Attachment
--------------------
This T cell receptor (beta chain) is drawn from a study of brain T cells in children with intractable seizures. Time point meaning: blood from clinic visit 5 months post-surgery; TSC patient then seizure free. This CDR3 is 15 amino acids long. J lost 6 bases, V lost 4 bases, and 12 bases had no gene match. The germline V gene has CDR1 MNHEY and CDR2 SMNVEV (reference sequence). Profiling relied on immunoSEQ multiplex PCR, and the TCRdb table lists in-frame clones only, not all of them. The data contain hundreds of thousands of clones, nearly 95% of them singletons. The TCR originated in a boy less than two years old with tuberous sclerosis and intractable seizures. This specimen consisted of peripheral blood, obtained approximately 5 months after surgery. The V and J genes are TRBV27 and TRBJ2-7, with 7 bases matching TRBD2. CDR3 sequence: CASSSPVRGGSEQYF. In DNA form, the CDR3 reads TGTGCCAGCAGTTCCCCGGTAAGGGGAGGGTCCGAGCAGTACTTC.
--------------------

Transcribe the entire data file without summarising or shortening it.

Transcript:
This T cell receptor (beta chain) is drawn from a study of brain T cells in children with intractable seizures. Time point meaning: blood from clinic visit 5 months post-surgery; TSC patient then seizure free. This CDR3 is 15 amino acids long. J lost 6 bases, V lost 4 bases, and 12 bases had no gene match. The germline V gene has CDR1 MNHEY and CDR2 SMNVEV (reference sequence). Profiling relied on immunoSEQ multiplex PCR, and the TCRdb table lists in-frame clones only, not all of them. The data contain hundreds of thousands of clones, nearly 95% of them singletons. The TCR originated in a boy less than two years old with tuberous sclerosis and intractable seizures. This specimen consisted of peripheral blood, obtained approximately 5 months after surgery. The V and J genes are TRBV27 and TRBJ2-7, with 7 bases matching TRBD2. CDR3 sequence: CASSSPVRGGSEQYF. In DNA form, the CDR3 reads TGTGCCAGCAGTTCCCCGGTAAGGGGAGGGTCCGAGCAGTACTTC.